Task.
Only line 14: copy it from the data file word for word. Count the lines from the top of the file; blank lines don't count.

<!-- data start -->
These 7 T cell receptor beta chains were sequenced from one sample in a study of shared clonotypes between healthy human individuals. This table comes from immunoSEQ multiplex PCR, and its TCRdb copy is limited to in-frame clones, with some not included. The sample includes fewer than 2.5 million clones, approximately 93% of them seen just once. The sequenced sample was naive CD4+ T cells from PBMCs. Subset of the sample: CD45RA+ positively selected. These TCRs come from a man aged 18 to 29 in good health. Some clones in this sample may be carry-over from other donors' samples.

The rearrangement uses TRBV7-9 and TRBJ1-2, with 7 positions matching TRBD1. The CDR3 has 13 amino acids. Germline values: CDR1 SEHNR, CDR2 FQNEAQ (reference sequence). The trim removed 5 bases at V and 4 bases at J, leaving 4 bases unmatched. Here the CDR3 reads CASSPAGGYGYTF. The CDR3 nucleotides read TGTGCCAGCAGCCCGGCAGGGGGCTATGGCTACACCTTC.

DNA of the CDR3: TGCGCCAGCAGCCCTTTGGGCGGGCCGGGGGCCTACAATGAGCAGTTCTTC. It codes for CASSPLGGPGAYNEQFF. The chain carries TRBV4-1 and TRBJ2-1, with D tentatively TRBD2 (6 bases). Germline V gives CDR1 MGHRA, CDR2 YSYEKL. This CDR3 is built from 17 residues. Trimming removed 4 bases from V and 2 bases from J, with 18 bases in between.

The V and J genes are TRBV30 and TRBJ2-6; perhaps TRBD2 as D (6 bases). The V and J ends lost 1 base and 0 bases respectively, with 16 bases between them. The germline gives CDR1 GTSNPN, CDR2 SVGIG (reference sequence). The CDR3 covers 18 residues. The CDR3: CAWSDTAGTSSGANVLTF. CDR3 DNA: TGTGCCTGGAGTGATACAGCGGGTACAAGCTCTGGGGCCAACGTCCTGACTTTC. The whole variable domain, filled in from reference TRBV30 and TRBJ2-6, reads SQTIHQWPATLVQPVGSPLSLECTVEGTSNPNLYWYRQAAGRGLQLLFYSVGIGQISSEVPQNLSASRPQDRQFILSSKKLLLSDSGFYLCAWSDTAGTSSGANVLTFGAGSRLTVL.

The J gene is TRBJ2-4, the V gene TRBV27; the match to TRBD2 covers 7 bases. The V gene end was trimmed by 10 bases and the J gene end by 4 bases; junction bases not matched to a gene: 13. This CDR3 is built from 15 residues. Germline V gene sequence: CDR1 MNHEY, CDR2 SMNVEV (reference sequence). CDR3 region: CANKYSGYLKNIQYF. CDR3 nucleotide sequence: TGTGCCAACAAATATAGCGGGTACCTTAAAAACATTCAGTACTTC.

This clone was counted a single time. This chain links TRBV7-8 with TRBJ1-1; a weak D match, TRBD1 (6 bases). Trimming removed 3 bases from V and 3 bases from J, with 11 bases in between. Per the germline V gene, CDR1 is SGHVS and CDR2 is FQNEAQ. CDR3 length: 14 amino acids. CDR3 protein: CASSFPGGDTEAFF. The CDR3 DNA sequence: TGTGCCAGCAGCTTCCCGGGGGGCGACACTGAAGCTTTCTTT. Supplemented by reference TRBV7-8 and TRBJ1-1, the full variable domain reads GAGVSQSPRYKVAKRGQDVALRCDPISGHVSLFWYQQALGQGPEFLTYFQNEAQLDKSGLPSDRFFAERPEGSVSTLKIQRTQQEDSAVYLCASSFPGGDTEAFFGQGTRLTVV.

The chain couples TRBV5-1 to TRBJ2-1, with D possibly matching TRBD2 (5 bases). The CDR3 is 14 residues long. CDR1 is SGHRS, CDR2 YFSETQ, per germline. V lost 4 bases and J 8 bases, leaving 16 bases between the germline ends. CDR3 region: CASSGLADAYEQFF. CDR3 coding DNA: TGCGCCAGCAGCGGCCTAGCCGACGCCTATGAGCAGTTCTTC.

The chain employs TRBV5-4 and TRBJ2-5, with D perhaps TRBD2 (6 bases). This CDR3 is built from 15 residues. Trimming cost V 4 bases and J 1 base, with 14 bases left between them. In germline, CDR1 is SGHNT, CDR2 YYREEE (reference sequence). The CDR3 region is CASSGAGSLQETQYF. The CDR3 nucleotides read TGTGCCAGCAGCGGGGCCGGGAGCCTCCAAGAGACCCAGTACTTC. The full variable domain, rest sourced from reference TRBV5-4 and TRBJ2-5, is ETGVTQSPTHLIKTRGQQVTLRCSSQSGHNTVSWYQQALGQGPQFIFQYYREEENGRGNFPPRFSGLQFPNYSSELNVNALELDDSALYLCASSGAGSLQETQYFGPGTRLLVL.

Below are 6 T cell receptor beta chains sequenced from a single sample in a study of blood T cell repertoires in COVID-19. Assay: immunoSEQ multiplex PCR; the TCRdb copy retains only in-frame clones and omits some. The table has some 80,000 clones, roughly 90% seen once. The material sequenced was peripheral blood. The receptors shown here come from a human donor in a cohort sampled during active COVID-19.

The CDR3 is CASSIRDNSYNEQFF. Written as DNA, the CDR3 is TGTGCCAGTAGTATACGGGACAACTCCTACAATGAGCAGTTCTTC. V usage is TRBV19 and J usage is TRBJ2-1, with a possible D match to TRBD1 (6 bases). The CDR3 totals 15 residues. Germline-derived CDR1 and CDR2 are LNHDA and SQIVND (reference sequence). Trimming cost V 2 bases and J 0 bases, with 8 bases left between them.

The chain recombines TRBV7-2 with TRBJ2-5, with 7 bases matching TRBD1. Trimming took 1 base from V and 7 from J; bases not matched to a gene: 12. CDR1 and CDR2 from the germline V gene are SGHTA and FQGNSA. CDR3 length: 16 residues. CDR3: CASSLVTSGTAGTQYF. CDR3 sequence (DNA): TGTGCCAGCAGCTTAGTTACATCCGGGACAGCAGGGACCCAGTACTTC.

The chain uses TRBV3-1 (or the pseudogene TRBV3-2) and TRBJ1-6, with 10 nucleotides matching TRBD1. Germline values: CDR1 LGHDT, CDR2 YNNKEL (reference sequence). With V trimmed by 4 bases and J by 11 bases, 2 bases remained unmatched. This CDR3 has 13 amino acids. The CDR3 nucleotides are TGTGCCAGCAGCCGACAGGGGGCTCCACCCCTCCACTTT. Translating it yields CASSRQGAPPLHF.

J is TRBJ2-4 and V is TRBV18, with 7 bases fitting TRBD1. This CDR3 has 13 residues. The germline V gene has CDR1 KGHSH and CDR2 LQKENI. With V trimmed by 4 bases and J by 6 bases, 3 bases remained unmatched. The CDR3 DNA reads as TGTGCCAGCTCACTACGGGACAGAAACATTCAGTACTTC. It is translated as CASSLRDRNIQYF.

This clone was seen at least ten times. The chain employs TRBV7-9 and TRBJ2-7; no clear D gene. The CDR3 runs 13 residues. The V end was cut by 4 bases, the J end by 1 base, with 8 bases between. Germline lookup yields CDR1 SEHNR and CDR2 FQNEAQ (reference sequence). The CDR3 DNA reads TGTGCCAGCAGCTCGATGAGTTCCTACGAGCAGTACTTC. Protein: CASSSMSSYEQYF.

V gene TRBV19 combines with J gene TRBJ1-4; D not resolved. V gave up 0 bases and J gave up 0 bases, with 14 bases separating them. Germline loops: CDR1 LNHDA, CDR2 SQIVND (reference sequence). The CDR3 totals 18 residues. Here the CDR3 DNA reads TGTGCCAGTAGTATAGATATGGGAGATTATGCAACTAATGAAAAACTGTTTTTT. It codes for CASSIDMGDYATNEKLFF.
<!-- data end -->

This clone was seen at least ten times. The chain employs TRBV7-9 and TRBJ2-7; no clear D gene. The CDR3 runs 13 residues. The V end was cut by 4 bases, the J end by 1 base, with 8 bases between. Germline lookup yields CDR1 SEHNR and CDR2 FQNEAQ (reference sequence). The CDR3 DNA reads TGTGCCAGCAGCTCGATGAGTTCCTACGAGCAGTACTTC. Protein: CASSSMSSYEQYF.